In the early 1930s, production cars were beginning to wear sheetmetal influenced by aerodynamics. The Silver Arrow&rsquos fully enclosed fenders and streamlined bodywork looked like the future. The big V12 engines packed 160 hp and could take the slippery Silver Arrow to a top speed north of 115 mph. Only a handful of these $10,000 machines were ever built. Considering the country was ravaged by the Great Depression&mdashit&rsquos no surprise why.
Most of the country&rsquos automotive production took a dive during the Great Depression. But Chrysler not only saw an uptick in 1933 but was ready to unveil its radical and inspiring Airflow. The Airlflow&rsquos design was not only shaped by the wind tunnel but it showed the way cars would look in the decade to come.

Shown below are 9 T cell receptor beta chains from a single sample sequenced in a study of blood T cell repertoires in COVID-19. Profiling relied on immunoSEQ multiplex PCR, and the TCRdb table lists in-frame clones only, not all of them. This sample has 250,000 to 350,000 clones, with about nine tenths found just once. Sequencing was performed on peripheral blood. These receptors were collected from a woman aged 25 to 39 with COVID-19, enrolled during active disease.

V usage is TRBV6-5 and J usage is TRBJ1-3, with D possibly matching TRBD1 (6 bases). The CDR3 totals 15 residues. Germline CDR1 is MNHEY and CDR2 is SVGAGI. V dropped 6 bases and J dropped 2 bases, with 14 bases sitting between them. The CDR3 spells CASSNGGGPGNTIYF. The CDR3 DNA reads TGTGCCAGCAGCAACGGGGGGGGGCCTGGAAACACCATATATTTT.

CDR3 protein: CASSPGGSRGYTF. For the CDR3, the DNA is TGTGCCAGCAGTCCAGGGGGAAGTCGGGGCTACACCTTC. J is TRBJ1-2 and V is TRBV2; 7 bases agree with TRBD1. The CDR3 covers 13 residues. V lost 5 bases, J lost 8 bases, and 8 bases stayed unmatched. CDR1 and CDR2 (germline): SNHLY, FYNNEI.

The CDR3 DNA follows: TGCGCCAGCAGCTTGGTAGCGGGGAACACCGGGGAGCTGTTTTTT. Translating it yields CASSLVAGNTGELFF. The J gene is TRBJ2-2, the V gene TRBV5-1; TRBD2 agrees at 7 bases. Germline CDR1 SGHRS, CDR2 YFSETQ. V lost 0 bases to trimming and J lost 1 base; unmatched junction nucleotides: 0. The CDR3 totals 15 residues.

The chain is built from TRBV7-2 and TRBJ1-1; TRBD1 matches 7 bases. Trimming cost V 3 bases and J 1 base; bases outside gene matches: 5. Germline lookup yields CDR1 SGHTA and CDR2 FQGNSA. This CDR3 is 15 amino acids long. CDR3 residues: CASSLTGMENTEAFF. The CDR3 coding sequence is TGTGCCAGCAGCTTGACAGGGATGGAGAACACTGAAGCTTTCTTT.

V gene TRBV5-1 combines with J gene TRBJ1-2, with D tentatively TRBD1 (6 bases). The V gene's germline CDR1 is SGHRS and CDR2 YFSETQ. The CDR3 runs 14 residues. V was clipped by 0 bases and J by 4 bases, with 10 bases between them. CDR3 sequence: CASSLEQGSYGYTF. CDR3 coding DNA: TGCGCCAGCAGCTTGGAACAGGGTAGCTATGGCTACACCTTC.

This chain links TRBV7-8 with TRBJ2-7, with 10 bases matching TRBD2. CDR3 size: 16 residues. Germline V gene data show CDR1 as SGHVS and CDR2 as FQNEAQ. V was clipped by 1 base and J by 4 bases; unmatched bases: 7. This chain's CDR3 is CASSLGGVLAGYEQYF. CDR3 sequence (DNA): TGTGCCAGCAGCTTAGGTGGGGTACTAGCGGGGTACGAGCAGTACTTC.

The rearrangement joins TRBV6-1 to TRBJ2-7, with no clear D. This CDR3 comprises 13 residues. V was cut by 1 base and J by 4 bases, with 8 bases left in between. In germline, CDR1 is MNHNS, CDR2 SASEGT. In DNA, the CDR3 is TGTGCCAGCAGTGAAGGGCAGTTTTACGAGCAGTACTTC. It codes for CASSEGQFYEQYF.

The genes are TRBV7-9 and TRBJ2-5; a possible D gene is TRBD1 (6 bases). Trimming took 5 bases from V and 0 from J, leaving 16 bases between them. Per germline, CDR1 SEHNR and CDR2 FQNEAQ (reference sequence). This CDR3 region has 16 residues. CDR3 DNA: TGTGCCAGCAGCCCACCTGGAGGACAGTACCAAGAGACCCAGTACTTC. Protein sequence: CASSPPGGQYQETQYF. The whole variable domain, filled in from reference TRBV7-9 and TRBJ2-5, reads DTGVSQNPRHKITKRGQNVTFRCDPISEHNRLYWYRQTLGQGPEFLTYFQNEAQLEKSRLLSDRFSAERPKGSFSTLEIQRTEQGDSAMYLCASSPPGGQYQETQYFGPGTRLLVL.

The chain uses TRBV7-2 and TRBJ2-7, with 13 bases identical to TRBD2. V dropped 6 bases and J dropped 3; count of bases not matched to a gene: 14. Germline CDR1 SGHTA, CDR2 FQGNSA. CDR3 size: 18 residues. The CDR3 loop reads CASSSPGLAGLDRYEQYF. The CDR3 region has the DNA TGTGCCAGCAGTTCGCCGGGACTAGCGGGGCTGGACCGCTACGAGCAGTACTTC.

The Airflow wasn&rsquot a hit with the public, many buyers at the time preferred a more traditional look.
Today&rsquos SUV and crossover craze owes its very existence to the Suburban. Plus, this Chevy is the oldest continuously produced automotive nameplate in America. The original 8-passenger enclosed wagon was built upon a light truck chassis as it is today. However, the first ones only had two doors and a tailgate. The 90 hp six-cylinder engine certainly didn&rsquot have an easy time moving the heft but that didn&rsquot hamper the Suburban&rsquos capability. And through eleven different bodystyles the &lsquoBurban thrived for the next 83 years.